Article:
Kevin Lawrence  14:21

Let’s move on to the second key point, I want to say one thing back on one note, though, even like it some people feel it’s rude to start a meeting before everybody’s there. Our team meeting which is Mondays at 5pm Pacific. I start doesn’t matter who’s there who’s not, I don’t wait. Because if you wait next thing you know before you know what everyone knows you’re waiting and meeting starts at 5:05. You got a hold the discipline and hold the standard.

Brad Giles  14:48

Yeah. You’ve only got one tool, if you’re the CEO starting on time means that that’s a discipline to make that a more effective tool. Okay. So that was the premise. And now we’re moving to the hosting or chairing of the meeting. Okay? So don’t just come together and talk. Okay. Well, who would have thought, right? So we want to the objective of the meeting is to produce decisions and actions. That’s why we come together no matter what it is. So the beginning of the meeting we’re talking about, you’ve got to have what we call the who, what, when, who is going to do what, by when only last week, I was talking with a team that I work with, and I was saying, Well, are you doing what wins in your weekly meetings? Or in those meetings? No, that might be a good idea.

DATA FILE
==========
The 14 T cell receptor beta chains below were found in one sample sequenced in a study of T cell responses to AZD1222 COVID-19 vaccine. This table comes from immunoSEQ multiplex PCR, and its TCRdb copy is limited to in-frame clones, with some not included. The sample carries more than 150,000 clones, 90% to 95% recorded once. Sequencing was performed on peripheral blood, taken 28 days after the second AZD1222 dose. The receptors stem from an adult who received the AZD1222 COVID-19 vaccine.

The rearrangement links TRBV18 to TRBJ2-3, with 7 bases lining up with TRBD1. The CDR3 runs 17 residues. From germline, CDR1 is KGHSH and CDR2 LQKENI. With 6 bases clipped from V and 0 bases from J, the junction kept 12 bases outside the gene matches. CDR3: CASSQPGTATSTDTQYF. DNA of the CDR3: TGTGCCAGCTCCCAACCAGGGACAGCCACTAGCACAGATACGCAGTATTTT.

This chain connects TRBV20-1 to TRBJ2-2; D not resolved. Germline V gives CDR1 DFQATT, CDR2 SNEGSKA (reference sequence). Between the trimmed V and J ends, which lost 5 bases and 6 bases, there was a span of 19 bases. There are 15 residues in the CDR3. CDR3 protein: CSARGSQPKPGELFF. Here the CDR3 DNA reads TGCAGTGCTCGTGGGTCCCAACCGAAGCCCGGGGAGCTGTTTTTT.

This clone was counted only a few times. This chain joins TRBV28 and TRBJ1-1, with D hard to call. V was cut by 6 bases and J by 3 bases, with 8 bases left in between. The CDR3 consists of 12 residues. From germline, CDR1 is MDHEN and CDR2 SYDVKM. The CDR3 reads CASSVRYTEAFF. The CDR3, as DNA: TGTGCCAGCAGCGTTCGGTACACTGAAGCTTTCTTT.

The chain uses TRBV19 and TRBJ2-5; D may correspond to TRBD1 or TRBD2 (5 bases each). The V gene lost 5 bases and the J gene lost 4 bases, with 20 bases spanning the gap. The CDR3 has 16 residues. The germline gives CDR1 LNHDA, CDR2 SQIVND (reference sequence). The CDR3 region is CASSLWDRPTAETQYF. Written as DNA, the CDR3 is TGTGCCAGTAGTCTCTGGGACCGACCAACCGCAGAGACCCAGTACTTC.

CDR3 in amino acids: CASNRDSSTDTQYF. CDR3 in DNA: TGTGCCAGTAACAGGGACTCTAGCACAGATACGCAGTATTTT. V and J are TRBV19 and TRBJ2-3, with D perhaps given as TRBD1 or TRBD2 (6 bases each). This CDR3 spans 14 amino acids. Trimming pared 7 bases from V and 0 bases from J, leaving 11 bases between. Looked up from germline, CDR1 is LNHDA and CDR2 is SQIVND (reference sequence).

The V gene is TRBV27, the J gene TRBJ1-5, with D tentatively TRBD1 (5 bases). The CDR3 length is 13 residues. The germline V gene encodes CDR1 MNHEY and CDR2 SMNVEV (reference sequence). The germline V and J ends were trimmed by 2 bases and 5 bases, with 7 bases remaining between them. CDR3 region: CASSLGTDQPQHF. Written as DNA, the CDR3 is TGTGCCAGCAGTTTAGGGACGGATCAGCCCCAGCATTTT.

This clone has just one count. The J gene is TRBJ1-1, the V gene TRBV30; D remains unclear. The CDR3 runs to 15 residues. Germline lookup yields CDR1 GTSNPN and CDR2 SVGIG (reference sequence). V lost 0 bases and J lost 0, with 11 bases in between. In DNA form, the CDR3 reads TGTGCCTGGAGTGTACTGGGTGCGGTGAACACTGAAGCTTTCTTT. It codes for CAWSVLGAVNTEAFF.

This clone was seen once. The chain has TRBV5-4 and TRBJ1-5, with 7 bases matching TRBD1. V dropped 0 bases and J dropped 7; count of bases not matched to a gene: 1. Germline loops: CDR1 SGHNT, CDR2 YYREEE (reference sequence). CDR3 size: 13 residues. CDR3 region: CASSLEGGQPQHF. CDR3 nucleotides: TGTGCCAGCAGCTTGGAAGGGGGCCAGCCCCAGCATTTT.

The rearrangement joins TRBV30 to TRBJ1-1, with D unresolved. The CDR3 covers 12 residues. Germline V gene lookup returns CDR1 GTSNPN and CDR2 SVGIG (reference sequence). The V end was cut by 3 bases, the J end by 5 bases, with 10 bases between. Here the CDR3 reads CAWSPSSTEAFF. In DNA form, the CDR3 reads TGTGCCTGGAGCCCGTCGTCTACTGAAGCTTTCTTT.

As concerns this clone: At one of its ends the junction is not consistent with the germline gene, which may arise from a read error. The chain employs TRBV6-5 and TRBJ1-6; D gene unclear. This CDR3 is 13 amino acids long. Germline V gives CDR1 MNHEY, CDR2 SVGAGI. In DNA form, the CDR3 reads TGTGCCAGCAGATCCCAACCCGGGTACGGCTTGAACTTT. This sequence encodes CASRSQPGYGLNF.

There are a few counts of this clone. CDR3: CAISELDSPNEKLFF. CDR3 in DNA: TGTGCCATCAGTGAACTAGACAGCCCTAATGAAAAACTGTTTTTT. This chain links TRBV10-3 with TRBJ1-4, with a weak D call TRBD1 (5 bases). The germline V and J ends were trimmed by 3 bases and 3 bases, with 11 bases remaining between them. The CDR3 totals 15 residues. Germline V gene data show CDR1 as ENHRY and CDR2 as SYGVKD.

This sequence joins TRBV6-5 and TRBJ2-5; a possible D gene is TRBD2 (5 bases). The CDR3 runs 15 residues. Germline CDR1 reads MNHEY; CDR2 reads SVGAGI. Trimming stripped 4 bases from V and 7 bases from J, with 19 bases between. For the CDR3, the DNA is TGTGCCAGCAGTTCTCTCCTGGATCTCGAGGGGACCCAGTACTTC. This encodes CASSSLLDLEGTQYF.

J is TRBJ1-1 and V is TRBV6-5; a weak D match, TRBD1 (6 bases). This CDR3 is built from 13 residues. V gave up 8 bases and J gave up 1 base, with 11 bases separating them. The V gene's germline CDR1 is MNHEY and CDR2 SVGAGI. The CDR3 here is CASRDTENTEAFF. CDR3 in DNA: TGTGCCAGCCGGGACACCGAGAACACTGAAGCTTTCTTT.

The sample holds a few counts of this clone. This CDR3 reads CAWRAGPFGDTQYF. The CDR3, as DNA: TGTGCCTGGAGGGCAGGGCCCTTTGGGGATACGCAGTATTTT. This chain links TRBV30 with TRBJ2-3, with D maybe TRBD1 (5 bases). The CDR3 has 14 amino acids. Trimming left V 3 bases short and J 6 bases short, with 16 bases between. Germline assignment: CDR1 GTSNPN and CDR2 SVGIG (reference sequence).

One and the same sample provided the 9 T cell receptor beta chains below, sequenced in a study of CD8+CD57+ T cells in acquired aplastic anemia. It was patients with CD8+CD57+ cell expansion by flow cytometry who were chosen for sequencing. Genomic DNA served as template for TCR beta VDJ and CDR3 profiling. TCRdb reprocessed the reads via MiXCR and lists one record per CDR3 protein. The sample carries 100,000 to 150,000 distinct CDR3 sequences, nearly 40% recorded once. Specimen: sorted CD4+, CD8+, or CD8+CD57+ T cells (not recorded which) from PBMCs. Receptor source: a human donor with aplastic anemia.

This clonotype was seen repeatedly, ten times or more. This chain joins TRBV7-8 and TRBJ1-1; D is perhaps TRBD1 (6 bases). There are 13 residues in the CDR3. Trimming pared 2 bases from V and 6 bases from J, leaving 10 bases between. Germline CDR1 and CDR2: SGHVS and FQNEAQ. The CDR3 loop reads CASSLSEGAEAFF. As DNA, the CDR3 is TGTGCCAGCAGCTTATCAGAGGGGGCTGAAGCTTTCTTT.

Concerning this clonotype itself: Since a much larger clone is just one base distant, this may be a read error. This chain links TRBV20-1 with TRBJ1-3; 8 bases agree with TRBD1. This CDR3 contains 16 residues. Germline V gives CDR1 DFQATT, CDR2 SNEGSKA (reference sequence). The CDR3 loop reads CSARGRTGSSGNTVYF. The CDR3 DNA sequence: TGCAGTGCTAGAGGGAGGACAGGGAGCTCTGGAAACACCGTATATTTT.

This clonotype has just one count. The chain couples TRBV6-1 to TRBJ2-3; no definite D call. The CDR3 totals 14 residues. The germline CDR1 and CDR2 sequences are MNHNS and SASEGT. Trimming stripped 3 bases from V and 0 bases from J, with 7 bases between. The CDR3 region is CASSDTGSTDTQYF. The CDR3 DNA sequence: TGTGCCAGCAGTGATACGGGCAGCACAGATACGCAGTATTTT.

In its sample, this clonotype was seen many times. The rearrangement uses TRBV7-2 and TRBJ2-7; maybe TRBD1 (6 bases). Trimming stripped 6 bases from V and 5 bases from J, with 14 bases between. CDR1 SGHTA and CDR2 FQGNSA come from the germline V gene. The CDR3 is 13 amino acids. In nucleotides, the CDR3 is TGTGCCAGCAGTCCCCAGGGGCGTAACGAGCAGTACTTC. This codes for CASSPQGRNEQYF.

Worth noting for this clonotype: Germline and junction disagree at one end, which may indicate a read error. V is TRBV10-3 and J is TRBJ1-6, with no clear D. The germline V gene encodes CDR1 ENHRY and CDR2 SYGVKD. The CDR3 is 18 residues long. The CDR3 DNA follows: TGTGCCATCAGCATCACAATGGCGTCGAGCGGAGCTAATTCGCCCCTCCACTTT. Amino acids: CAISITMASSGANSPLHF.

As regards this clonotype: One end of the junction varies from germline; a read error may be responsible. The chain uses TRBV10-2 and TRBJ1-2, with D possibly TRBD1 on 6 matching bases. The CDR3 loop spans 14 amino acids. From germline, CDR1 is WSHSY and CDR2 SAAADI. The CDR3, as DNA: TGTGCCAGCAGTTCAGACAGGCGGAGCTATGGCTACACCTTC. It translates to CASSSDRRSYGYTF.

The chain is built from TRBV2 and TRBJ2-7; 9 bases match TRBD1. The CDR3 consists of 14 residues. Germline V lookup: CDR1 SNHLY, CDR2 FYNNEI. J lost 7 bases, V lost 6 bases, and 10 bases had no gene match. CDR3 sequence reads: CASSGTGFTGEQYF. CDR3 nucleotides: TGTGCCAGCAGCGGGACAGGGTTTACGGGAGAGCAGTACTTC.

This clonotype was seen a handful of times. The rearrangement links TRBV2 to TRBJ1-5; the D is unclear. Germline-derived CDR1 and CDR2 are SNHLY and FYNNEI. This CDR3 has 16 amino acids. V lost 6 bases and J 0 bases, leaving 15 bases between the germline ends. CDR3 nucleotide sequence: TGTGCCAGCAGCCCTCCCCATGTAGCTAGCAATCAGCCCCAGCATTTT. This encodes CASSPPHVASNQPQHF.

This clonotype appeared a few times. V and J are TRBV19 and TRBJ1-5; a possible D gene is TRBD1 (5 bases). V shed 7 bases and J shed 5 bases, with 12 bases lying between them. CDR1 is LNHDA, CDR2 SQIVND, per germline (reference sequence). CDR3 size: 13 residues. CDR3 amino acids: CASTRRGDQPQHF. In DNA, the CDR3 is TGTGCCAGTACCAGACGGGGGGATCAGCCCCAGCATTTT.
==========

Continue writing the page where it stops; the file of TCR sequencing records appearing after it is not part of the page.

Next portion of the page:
Kevin Lawrence  15:45

We hear it all the time. Well, then what the hell are you doing? What are you doing? You just come into singing or chatting, you might as well go across the street to the coffee shop, and have a nice cappuccino. If you’re talking and you’re not recording decisions, like, what do you expect? Like it drives me nuts. It doesn’t work.

Brad Giles  16:07

No, big and your frustration is expressed? Because you know that it’s wasteful. Right? It’s time that’s not effective. And it’s wasteful.

Kevin Lawrence  16:21